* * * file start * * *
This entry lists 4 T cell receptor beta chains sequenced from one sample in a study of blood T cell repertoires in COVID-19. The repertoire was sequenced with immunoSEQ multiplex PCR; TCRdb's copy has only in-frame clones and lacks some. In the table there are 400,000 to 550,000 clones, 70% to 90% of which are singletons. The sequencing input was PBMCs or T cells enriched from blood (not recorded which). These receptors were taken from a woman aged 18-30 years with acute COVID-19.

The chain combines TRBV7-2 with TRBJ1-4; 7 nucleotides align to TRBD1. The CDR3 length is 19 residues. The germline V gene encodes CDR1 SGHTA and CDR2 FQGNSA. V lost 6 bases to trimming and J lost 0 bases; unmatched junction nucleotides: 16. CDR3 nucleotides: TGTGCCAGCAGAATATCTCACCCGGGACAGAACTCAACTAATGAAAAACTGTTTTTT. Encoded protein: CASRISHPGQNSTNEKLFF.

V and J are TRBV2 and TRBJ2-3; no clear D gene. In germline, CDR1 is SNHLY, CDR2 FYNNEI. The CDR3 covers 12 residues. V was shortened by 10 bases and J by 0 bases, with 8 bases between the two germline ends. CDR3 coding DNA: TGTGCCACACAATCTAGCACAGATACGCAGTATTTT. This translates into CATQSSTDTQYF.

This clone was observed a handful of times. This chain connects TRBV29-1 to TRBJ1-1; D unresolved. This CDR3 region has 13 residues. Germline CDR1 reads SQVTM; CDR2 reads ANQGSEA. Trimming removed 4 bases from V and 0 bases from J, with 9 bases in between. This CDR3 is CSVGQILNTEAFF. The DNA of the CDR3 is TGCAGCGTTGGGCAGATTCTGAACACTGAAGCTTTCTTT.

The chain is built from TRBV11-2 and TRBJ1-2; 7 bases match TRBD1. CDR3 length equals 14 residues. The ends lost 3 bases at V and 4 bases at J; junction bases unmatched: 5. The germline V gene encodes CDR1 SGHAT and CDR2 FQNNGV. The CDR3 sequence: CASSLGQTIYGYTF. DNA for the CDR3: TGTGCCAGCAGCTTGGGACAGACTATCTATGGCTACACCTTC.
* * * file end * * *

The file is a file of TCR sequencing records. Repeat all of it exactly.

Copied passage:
This entry lists 4 T cell receptor beta chains sequenced from one sample in a study of blood T cell repertoires in COVID-19. The repertoire was sequenced with immunoSEQ multiplex PCR; TCRdb's copy has only in-frame clones and lacks some. In the table there are 400,000 to 550,000 clones, 70% to 90% of which are singletons. The sequencing input was PBMCs or T cells enriched from blood (not recorded which). These receptors were taken from a woman aged 18-30 years with acute COVID-19.

The chain combines TRBV7-2 with TRBJ1-4; 7 nucleotides align to TRBD1. The CDR3 length is 19 residues. The germline V gene encodes CDR1 SGHTA and CDR2 FQGNSA. V lost 6 bases to trimming and J lost 0 bases; unmatched junction nucleotides: 16. CDR3 nucleotides: TGTGCCAGCAGAATATCTCACCCGGGACAGAACTCAACTAATGAAAAACTGTTTTTT. Encoded protein: CASRISHPGQNSTNEKLFF.

V and J are TRBV2 and TRBJ2-3; no clear D gene. In germline, CDR1 is SNHLY, CDR2 FYNNEI. The CDR3 covers 12 residues. V was shortened by 10 bases and J by 0 bases, with 8 bases between the two germline ends. CDR3 coding DNA: TGTGCCACACAATCTAGCACAGATACGCAGTATTTT. This translates into CATQSSTDTQYF.

This clone was observed a handful of times. This chain connects TRBV29-1 to TRBJ1-1; D unresolved. This CDR3 region has 13 residues. Germline CDR1 reads SQVTM; CDR2 reads ANQGSEA. Trimming removed 4 bases from V and 0 bases from J, with 9 bases in between. This CDR3 is CSVGQILNTEAFF. The DNA of the CDR3 is TGCAGCGTTGGGCAGATTCTGAACACTGAAGCTTTCTTT.

The chain is built from TRBV11-2 and TRBJ1-2; 7 bases match TRBD1. CDR3 length equals 14 residues. The ends lost 3 bases at V and 4 bases at J; junction bases unmatched: 5. The germline V gene encodes CDR1 SGHAT and CDR2 FQNNGV. The CDR3 sequence: CASSLGQTIYGYTF. DNA for the CDR3: TGTGCCAGCAGCTTGGGACAGACTATCTATGGCTACACCTTC.